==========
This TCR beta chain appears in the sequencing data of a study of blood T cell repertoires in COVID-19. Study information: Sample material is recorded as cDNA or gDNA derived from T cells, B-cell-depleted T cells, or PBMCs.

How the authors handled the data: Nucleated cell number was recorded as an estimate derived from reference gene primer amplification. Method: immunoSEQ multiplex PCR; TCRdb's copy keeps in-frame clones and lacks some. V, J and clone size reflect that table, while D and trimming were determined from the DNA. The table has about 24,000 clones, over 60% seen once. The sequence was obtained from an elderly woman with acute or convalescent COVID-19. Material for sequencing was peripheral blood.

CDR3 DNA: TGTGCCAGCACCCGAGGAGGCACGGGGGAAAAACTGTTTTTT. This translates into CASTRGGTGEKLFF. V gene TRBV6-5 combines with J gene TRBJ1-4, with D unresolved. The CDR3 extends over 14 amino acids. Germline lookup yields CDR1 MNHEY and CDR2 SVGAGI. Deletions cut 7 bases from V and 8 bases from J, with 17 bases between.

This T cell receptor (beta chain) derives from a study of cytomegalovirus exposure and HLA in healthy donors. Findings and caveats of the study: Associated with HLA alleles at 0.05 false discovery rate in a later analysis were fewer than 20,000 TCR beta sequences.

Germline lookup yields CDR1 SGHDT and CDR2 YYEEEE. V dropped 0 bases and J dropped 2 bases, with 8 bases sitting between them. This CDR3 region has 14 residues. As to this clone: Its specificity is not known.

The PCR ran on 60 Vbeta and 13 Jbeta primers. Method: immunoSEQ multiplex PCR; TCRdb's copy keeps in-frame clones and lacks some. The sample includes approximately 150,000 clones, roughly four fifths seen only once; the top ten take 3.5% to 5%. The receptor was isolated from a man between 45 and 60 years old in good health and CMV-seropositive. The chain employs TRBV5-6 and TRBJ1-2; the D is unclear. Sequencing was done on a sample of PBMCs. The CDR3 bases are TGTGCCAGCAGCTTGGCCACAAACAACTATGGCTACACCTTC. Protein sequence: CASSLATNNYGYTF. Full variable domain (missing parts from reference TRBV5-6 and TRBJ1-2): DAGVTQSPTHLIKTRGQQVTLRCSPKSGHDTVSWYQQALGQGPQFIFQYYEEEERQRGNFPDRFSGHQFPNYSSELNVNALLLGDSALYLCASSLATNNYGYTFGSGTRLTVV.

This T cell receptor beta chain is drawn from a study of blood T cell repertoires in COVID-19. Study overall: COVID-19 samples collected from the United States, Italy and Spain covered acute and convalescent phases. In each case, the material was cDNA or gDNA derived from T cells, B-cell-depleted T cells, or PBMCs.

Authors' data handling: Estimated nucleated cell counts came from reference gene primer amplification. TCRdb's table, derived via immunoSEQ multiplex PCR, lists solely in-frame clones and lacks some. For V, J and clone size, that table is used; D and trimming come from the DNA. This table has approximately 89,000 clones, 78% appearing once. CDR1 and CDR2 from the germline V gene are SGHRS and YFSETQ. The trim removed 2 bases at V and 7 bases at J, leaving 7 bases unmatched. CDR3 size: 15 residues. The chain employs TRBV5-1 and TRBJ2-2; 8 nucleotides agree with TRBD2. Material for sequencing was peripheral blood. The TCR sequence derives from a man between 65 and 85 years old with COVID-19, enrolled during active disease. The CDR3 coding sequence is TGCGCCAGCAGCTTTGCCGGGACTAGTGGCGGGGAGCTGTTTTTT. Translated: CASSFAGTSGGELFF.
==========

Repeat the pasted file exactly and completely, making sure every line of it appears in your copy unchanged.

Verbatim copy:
This TCR beta chain appears in the sequencing data of a study of blood T cell repertoires in COVID-19. Study information: Sample material is recorded as cDNA or gDNA derived from T cells, B-cell-depleted T cells, or PBMCs.

How the authors handled the data: Nucleated cell number was recorded as an estimate derived from reference gene primer amplification. Method: immunoSEQ multiplex PCR; TCRdb's copy keeps in-frame clones and lacks some. V, J and clone size reflect that table, while D and trimming were determined from the DNA. The table has about 24,000 clones, over 60% seen once. The sequence was obtained from an elderly woman with acute or convalescent COVID-19. Material for sequencing was peripheral blood.

CDR3 DNA: TGTGCCAGCACCCGAGGAGGCACGGGGGAAAAACTGTTTTTT. This translates into CASTRGGTGEKLFF. V gene TRBV6-5 combines with J gene TRBJ1-4, with D unresolved. The CDR3 extends over 14 amino acids. Germline lookup yields CDR1 MNHEY and CDR2 SVGAGI. Deletions cut 7 bases from V and 8 bases from J, with 17 bases between.

This T cell receptor (beta chain) derives from a study of cytomegalovirus exposure and HLA in healthy donors. Findings and caveats of the study: Associated with HLA alleles at 0.05 false discovery rate in a later analysis were fewer than 20,000 TCR beta sequences.

Germline lookup yields CDR1 SGHDT and CDR2 YYEEEE. V dropped 0 bases and J dropped 2 bases, with 8 bases sitting between them. This CDR3 region has 14 residues. As to this clone: Its specificity is not known.

The PCR ran on 60 Vbeta and 13 Jbeta primers. Method: immunoSEQ multiplex PCR; TCRdb's copy keeps in-frame clones and lacks some. The sample includes approximately 150,000 clones, roughly four fifths seen only once; the top ten take 3.5% to 5%. The receptor was isolated from a man between 45 and 60 years old in good health and CMV-seropositive. The chain employs TRBV5-6 and TRBJ1-2; the D is unclear. Sequencing was done on a sample of PBMCs. The CDR3 bases are TGTGCCAGCAGCTTGGCCACAAACAACTATGGCTACACCTTC. Protein sequence: CASSLATNNYGYTF. Full variable domain (missing parts from reference TRBV5-6 and TRBJ1-2): DAGVTQSPTHLIKTRGQQVTLRCSPKSGHDTVSWYQQALGQGPQFIFQYYEEEERQRGNFPDRFSGHQFPNYSSELNVNALLLGDSALYLCASSLATNNYGYTFGSGTRLTVV.

This T cell receptor beta chain is drawn from a study of blood T cell repertoires in COVID-19. Study overall: COVID-19 samples collected from the United States, Italy and Spain covered acute and convalescent phases. In each case, the material was cDNA or gDNA derived from T cells, B-cell-depleted T cells, or PBMCs.

Authors' data handling: Estimated nucleated cell counts came from reference gene primer amplification. TCRdb's table, derived via immunoSEQ multiplex PCR, lists solely in-frame clones and lacks some. For V, J and clone size, that table is used; D and trimming come from the DNA. This table has approximately 89,000 clones, 78% appearing once. CDR1 and CDR2 from the germline V gene are SGHRS and YFSETQ. The trim removed 2 bases at V and 7 bases at J, leaving 7 bases unmatched. CDR3 size: 15 residues. The chain employs TRBV5-1 and TRBJ2-2; 8 nucleotides agree with TRBD2. Material for sequencing was peripheral blood. The TCR sequence derives from a man between 65 and 85 years old with COVID-19, enrolled during active disease. The CDR3 coding sequence is TGCGCCAGCAGCTTTGCCGGGACTAGTGGCGGGGAGCTGTTTTTT. Translated: CASSFAGTSGGELFF.